Film Review – Vice
If all you want for Christmas this year is a little counter-programming, Adam McKay is here for you. A sort of spiritual successor to 2015’s The Big Short, McKay’s Vice narrows its focus in on one of the most brash, destructive politicians in U.S. history, Dick Cheney. (Why, who were you thinking?)
In another physical transformation as impressive as it is worrisome, Christian Bale embodies Cheney magnificently, down to the facial tics and barely contained contempt for those around him. Fueling his internal fire is wife Lynne (Amy Adams), a no-nonsense firecracker of a woman whose ultimatum after one too many trips to rescue him from the drunk tank in the 60’s sends Cheney lumbering down his fiery path.
Intercutting primarily between his initial rise to power in the White House and the direct aftermath (and dangerous decision making) of the 9/11 attacks, Vice is not what you’d call a traditional biopic. Borrowing from his Big Short bag of tricks, Adam McKay is again quick and loose with his structural choices here. An unnamed narrator (Jesse Plemons) breaks the fourth wall throughout, cutting through the humdrum jargon to move us from one era to the next. His connection to the larger story is eventually revealed and is, let’s say, divisive. Another example is an otherwise perfunctory scene of Lynne and Dick strategizing in bed that is jazzed up by abruptly shifting their parlance to that of a Shakespearean tragedy.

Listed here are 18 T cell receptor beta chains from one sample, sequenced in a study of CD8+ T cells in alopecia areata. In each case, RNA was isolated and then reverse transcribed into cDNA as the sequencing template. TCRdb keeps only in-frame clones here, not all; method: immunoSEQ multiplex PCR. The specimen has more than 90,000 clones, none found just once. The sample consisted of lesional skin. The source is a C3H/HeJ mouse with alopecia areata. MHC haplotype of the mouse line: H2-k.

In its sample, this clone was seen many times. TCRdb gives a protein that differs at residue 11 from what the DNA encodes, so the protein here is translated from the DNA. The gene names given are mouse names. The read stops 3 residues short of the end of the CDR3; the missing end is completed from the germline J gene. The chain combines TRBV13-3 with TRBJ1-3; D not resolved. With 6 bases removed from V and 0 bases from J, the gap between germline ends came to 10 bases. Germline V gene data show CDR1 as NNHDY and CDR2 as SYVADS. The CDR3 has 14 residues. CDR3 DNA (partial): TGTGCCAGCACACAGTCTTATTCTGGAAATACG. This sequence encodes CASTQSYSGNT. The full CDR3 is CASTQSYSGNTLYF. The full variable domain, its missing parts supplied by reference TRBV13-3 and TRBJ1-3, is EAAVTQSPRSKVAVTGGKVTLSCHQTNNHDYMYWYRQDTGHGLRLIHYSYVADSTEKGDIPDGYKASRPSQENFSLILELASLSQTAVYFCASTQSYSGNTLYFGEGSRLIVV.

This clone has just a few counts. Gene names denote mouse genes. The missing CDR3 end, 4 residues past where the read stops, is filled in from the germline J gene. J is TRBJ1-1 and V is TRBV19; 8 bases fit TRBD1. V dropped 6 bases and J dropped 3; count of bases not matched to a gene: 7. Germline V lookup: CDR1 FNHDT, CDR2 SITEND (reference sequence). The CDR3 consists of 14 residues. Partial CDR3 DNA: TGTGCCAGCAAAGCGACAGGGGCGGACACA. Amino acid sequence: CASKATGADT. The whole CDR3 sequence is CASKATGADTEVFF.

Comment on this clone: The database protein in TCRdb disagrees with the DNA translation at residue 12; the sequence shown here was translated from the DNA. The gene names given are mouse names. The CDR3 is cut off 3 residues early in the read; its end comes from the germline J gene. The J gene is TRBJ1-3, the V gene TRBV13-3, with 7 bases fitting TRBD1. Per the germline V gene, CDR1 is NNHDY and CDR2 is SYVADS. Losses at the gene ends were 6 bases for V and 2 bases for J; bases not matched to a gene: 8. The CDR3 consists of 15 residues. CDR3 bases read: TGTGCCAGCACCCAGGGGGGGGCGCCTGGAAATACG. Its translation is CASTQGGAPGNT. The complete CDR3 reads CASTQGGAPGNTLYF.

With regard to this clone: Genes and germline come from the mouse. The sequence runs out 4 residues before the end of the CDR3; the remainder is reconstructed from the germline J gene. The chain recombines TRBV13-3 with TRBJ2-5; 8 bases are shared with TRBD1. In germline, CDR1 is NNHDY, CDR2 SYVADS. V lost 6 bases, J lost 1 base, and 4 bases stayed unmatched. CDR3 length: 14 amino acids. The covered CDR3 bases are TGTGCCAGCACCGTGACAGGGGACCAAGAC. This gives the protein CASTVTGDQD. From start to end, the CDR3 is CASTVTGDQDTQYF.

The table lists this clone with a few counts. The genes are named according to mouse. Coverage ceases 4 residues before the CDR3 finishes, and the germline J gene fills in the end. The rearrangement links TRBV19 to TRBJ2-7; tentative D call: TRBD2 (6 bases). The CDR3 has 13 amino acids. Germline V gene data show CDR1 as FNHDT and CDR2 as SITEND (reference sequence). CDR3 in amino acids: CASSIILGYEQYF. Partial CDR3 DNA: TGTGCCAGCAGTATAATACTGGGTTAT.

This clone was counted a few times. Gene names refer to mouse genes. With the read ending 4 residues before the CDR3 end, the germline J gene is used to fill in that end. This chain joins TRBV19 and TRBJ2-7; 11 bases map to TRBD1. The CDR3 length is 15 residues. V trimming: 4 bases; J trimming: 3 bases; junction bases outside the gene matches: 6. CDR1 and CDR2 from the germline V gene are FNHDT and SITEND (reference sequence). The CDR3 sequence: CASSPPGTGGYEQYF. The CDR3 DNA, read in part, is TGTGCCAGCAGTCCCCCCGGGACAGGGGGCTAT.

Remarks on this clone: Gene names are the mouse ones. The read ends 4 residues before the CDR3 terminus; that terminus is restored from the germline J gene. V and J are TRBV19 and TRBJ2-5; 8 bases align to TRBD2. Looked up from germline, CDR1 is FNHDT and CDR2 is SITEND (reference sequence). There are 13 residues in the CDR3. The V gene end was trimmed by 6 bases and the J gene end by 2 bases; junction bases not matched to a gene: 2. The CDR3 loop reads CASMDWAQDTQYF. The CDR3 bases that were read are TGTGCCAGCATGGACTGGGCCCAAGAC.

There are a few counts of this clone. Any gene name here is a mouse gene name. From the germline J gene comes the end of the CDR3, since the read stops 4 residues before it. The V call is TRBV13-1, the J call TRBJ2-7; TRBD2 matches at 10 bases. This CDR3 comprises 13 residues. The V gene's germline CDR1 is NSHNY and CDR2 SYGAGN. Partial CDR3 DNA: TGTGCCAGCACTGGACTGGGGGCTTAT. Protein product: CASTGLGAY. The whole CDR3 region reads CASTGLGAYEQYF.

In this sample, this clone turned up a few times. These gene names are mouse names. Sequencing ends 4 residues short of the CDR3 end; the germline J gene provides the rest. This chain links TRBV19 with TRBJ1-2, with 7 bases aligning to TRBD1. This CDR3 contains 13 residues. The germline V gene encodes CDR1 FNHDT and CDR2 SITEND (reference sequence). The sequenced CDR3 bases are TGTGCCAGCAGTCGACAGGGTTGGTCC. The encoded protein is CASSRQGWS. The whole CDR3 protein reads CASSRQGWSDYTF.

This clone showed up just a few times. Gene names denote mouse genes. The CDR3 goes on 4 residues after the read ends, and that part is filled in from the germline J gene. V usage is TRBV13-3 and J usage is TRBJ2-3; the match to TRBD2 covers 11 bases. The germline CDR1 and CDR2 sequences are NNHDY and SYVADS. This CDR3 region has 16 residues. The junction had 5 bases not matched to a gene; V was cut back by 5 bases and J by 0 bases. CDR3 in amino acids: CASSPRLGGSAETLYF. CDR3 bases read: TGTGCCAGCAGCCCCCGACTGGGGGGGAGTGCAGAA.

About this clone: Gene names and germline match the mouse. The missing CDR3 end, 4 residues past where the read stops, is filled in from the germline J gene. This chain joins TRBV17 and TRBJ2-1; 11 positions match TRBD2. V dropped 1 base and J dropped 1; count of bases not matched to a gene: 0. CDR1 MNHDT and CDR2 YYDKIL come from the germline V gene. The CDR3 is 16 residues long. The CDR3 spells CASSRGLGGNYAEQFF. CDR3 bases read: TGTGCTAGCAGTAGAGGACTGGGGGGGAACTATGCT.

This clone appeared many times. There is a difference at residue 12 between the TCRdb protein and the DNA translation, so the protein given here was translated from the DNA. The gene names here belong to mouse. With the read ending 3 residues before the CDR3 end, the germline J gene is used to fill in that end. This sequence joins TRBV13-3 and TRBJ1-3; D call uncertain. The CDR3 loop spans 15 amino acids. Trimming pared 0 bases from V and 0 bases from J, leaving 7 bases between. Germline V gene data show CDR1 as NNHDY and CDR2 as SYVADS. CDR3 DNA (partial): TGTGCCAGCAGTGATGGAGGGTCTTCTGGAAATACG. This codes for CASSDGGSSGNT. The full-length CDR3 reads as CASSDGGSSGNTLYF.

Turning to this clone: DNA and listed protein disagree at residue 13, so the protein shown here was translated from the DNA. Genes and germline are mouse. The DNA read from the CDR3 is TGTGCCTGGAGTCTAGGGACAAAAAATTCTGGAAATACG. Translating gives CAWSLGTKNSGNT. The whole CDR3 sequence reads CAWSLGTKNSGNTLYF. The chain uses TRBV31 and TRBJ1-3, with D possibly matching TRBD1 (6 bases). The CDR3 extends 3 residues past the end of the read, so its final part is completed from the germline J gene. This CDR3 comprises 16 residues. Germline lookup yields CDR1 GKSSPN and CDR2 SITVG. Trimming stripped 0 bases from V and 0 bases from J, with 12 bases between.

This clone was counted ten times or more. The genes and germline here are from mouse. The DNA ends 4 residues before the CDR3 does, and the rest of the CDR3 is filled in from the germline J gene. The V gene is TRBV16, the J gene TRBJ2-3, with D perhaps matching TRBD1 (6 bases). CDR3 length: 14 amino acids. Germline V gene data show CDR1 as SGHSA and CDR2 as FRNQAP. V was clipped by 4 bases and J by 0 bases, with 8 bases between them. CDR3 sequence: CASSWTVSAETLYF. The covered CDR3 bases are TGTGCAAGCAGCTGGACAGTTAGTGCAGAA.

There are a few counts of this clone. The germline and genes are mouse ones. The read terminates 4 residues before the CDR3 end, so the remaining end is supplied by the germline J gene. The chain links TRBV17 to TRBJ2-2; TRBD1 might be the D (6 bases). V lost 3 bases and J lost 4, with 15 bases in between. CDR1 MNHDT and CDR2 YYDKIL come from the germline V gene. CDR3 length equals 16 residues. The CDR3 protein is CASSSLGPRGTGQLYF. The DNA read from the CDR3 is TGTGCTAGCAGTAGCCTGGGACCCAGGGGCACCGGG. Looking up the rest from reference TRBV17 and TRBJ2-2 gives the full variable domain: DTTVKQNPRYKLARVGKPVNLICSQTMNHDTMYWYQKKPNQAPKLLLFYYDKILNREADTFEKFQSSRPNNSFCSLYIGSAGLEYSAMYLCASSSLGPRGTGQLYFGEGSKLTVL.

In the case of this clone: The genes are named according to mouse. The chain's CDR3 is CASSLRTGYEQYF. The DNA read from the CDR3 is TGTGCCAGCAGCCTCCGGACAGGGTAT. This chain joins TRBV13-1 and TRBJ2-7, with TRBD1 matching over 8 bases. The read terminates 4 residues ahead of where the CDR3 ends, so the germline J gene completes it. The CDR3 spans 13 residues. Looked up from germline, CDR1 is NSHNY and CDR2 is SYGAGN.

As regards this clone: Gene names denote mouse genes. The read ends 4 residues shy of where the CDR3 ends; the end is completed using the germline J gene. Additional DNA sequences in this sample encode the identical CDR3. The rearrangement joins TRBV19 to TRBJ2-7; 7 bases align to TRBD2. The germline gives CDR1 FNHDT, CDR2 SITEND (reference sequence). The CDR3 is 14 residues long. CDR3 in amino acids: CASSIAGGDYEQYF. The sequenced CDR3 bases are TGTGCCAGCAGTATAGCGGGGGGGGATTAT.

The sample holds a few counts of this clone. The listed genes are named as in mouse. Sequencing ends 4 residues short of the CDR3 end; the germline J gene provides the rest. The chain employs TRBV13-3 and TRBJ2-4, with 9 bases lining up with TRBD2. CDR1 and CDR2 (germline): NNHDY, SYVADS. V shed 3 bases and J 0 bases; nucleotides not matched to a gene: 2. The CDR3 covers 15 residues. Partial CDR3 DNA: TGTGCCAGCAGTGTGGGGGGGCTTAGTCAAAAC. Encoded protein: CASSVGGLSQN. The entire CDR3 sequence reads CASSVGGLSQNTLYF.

These are some undoubtedly big choices, and I won’t even reveal the biggest, occurring at the midway point, except to say I’ve rarely seen a crowd so split on their reaction to something. The question I keep coming back to is, do we really need all this? I understand the inclination to want to goose your audience into sitting up and paying attention, especially when the source material is so wordy and dry, but these are some big, big swings. I remember being similarly ruffled by the celebrity cameo interruptions in Big Short. I’m all for shaking up the narrative, but McKay’s track record for this sort of thing with me is spotty at best. If I wanted to be talked down to I’d have gone home for Christmas this year.
Rounding out the ensemble are Tyler Perry as Colin Powell, Steve Carell as Donald Rumsfeld and Sam Rockwell as pushover president George W. Bush. Perry’s Powell is a non-starter and Carell’s Rumsfeld rides the line of out-and-out cartoon character. Rockwell fares best as Bush, really going for broke as the perceived good ol’ boy just trying to make his daddy proud. Cheney’s deft manipulation of Bush is frightening and well-developed. Sadly this dynamic is short shrifted. As I could confidently say about any movie ever, this one could have benefited greatly from more Rockwell.
Vice intends to make you angry with its depiction of greed and power, and often succeeds in doing so. Bale is a marvel, technically, but any insights into motivation are tossed aside to make way for that (admittedly funny) Alfred Molina cameo. The end result is frustrating. There’s a lot to admire here, you’ll just have to navigate your way through the gimmickry in order to find it.